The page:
But then Nollywood went global.
It has become one of the largest film industries in the world, and Netflix noticed, as have Chinese media companies—both having signed deals with the country’s movie-making giants such as Ayo Mkun (AY) and EbonyLife Films.
Netflix has been steadily building a collection of Nollywood movies for the past few years, but in 2018 it began making originals. As a result, more people are discovering the entertaining world of Nigerian cinema.
Amid the entertainment doldrums of August, this is the perfect time to discover something new. In short, give Nollywood a chance. It’s an experience you need to prep for as far as expectations, but now that you’re here, these are seven Nollywood movies you should watch on Netflix to begin to appreciate the genre.
N is for Naija. N is for Nollywood. N is the 14th alphabet. 14 is also how many great talents you're looking at. N is for Netflix. But most importantly…hello, Nigeria! pic.twitter.com/js8z3LIyM3
— Netflix Naija (@NetflixNaija) February 25, 2020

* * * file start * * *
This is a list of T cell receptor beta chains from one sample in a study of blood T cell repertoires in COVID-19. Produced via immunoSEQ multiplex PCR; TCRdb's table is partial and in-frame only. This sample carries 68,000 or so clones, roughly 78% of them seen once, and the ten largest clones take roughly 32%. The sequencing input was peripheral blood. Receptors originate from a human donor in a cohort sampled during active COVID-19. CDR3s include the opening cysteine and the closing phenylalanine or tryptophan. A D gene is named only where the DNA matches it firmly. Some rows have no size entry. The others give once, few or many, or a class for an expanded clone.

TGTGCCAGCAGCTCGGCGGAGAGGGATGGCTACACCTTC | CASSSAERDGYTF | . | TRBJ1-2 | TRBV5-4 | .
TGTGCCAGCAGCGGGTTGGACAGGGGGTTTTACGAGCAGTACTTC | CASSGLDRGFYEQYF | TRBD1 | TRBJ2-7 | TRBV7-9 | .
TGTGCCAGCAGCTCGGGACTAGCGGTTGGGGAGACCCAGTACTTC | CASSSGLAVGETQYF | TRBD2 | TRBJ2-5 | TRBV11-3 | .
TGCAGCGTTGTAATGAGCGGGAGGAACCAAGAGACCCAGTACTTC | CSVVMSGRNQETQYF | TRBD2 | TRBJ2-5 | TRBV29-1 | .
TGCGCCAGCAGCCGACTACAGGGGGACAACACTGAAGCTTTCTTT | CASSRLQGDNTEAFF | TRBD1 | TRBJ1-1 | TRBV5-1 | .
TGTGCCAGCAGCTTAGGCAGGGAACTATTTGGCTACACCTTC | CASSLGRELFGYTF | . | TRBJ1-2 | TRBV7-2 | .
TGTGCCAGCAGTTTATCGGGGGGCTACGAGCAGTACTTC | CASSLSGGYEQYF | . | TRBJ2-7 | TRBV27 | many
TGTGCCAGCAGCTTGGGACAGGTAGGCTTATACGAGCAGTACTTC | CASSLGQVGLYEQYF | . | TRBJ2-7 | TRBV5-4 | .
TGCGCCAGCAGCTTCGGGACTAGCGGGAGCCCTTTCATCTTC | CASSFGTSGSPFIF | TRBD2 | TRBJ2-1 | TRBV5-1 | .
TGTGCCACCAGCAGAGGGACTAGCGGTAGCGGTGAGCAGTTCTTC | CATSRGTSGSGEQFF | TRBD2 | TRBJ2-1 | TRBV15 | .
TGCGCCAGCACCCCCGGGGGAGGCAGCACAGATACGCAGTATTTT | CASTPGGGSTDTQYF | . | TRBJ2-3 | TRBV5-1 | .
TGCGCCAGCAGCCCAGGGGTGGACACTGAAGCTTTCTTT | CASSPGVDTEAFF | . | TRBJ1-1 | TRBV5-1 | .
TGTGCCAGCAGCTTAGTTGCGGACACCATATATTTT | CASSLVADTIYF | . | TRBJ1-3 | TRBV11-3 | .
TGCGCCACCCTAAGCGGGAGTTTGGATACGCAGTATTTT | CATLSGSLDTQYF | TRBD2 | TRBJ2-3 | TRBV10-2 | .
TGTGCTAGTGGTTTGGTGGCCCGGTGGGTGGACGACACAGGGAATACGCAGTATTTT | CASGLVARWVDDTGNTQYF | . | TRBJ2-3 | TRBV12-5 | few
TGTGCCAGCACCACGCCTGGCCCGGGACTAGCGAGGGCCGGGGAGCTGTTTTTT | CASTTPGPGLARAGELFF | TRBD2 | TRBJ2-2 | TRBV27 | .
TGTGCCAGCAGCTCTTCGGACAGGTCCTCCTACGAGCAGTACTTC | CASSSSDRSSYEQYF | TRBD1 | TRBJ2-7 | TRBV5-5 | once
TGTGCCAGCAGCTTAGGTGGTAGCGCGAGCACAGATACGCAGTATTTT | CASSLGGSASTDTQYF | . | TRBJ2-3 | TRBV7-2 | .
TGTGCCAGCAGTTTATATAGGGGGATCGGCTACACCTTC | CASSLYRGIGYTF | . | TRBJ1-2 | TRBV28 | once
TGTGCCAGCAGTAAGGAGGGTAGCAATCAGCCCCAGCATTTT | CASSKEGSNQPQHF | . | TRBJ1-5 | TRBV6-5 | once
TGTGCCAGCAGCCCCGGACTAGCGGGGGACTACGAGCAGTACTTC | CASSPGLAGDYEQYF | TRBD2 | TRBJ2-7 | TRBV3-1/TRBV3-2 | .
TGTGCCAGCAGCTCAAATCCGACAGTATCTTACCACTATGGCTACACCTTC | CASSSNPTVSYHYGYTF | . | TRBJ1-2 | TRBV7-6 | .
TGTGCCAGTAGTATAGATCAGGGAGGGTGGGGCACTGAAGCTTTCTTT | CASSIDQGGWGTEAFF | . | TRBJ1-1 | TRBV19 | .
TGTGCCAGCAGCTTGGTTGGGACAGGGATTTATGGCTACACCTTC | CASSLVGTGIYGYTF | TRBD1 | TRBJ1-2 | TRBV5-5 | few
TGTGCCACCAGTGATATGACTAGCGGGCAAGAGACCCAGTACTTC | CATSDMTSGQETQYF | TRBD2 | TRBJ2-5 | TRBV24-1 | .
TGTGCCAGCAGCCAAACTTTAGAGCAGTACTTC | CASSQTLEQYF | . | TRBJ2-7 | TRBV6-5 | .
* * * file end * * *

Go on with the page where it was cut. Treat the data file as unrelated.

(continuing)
Lionheart is Netflix’s first original Nollywood movie, produced by Chinny Onwugbenu and directed by Genevieve Nnaji, who was also one of its stars. This drama follows the plight of a woman taking charge of her father’s company after he unexpectedly passes away. She navigates grief and the chaos of being the boss of a highly sought-after company in a sexist society.
For fans of: Family business dramas
Chief Daddy (2018)
Chief Daddy is a comedy/drama about a family that is forced to deal with each other and uncomfortable truths as they are brought back together after the sudden death of their billionaire patriarch. Secrets spill out and people learn each other’s true intentions as they scramble to get a piece of their papa’s fortune.
For fans of: Madea Family Funeral or Death at a Funeral
The Wedding Party 2 (2016)